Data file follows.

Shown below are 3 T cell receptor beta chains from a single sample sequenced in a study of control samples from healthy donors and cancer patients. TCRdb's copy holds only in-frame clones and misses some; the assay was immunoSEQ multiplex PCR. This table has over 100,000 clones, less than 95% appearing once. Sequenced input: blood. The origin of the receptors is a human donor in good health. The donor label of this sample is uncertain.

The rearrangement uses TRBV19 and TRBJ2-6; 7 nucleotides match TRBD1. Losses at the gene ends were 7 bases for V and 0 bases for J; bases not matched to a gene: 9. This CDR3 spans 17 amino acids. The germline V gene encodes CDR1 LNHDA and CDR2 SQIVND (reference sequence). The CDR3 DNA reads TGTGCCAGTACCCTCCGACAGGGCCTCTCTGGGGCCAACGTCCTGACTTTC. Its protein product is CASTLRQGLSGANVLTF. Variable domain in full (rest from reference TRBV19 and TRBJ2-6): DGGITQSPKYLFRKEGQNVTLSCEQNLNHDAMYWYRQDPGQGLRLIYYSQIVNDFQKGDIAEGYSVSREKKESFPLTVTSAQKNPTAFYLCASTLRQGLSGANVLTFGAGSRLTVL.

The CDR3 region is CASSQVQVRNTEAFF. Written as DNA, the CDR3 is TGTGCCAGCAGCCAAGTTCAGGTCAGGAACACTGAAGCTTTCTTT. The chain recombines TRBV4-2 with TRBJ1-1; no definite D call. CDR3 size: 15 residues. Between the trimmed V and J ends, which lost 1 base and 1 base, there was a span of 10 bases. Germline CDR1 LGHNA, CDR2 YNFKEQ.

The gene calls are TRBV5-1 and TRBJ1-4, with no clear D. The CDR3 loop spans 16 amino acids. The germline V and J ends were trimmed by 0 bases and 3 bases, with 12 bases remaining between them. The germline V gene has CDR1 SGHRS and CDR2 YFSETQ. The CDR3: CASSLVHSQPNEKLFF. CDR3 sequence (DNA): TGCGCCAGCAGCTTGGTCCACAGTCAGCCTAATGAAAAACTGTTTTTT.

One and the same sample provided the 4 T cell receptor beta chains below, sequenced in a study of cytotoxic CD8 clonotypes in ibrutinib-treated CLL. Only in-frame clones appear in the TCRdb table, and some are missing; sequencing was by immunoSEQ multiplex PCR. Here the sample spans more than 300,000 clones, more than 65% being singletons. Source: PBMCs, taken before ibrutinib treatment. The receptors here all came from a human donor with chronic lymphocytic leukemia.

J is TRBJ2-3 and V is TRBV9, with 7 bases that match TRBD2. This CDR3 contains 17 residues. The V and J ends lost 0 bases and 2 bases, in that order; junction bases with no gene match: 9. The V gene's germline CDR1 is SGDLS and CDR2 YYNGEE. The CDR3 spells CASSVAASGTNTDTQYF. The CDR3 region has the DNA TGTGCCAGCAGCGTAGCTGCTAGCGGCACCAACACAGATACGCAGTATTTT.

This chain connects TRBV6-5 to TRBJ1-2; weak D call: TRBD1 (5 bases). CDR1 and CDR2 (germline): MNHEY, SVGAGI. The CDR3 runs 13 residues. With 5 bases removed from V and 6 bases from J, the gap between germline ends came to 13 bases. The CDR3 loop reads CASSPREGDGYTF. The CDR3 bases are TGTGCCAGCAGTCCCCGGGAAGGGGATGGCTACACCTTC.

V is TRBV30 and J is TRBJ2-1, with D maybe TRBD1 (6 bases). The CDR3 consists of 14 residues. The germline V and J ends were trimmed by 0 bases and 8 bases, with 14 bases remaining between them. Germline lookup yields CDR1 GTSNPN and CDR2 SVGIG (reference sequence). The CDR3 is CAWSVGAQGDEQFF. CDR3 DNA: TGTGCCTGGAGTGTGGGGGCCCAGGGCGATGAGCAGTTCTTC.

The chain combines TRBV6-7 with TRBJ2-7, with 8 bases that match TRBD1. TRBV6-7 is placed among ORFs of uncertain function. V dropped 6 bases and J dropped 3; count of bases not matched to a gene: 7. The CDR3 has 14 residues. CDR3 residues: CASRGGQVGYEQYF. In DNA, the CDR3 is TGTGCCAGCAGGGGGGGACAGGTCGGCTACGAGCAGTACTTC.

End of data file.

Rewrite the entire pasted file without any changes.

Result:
Shown below are 3 T cell receptor beta chains from a single sample sequenced in a study of control samples from healthy donors and cancer patients. TCRdb's copy holds only in-frame clones and misses some; the assay was immunoSEQ multiplex PCR. This table has over 100,000 clones, less than 95% appearing once. Sequenced input: blood. The origin of the receptors is a human donor in good health. The donor label of this sample is uncertain.

The rearrangement uses TRBV19 and TRBJ2-6; 7 nucleotides match TRBD1. Losses at the gene ends were 7 bases for V and 0 bases for J; bases not matched to a gene: 9. This CDR3 spans 17 amino acids. The germline V gene encodes CDR1 LNHDA and CDR2 SQIVND (reference sequence). The CDR3 DNA reads TGTGCCAGTACCCTCCGACAGGGCCTCTCTGGGGCCAACGTCCTGACTTTC. Its protein product is CASTLRQGLSGANVLTF. Variable domain in full (rest from reference TRBV19 and TRBJ2-6): DGGITQSPKYLFRKEGQNVTLSCEQNLNHDAMYWYRQDPGQGLRLIYYSQIVNDFQKGDIAEGYSVSREKKESFPLTVTSAQKNPTAFYLCASTLRQGLSGANVLTFGAGSRLTVL.

The CDR3 region is CASSQVQVRNTEAFF. Written as DNA, the CDR3 is TGTGCCAGCAGCCAAGTTCAGGTCAGGAACACTGAAGCTTTCTTT. The chain recombines TRBV4-2 with TRBJ1-1; no definite D call. CDR3 size: 15 residues. Between the trimmed V and J ends, which lost 1 base and 1 base, there was a span of 10 bases. Germline CDR1 LGHNA, CDR2 YNFKEQ.

The gene calls are TRBV5-1 and TRBJ1-4, with no clear D. The CDR3 loop spans 16 amino acids. The germline V and J ends were trimmed by 0 bases and 3 bases, with 12 bases remaining between them. The germline V gene has CDR1 SGHRS and CDR2 YFSETQ. The CDR3: CASSLVHSQPNEKLFF. CDR3 sequence (DNA): TGCGCCAGCAGCTTGGTCCACAGTCAGCCTAATGAAAAACTGTTTTTT.

One and the same sample provided the 4 T cell receptor beta chains below, sequenced in a study of cytotoxic CD8 clonotypes in ibrutinib-treated CLL. Only in-frame clones appear in the TCRdb table, and some are missing; sequencing was by immunoSEQ multiplex PCR. Here the sample spans more than 300,000 clones, more than 65% being singletons. Source: PBMCs, taken before ibrutinib treatment. The receptors here all came from a human donor with chronic lymphocytic leukemia.

J is TRBJ2-3 and V is TRBV9, with 7 bases that match TRBD2. This CDR3 contains 17 residues. The V and J ends lost 0 bases and 2 bases, in that order; junction bases with no gene match: 9. The V gene's germline CDR1 is SGDLS and CDR2 YYNGEE. The CDR3 spells CASSVAASGTNTDTQYF. The CDR3 region has the DNA TGTGCCAGCAGCGTAGCTGCTAGCGGCACCAACACAGATACGCAGTATTTT.

This chain connects TRBV6-5 to TRBJ1-2; weak D call: TRBD1 (5 bases). CDR1 and CDR2 (germline): MNHEY, SVGAGI. The CDR3 runs 13 residues. With 5 bases removed from V and 6 bases from J, the gap between germline ends came to 13 bases. The CDR3 loop reads CASSPREGDGYTF. The CDR3 bases are TGTGCCAGCAGTCCCCGGGAAGGGGATGGCTACACCTTC.

V is TRBV30 and J is TRBJ2-1, with D maybe TRBD1 (6 bases). The CDR3 consists of 14 residues. The germline V and J ends were trimmed by 0 bases and 8 bases, with 14 bases remaining between them. Germline lookup yields CDR1 GTSNPN and CDR2 SVGIG (reference sequence). The CDR3 is CAWSVGAQGDEQFF. CDR3 DNA: TGTGCCTGGAGTGTGGGGGCCCAGGGCGATGAGCAGTTCTTC.

The chain combines TRBV6-7 with TRBJ2-7, with 8 bases that match TRBD1. TRBV6-7 is placed among ORFs of uncertain function. V dropped 6 bases and J dropped 3; count of bases not matched to a gene: 7. The CDR3 has 14 residues. CDR3 residues: CASRGGQVGYEQYF. In DNA, the CDR3 is TGTGCCAGCAGGGGGGGACAGGTCGGCTACGAGCAGTACTTC.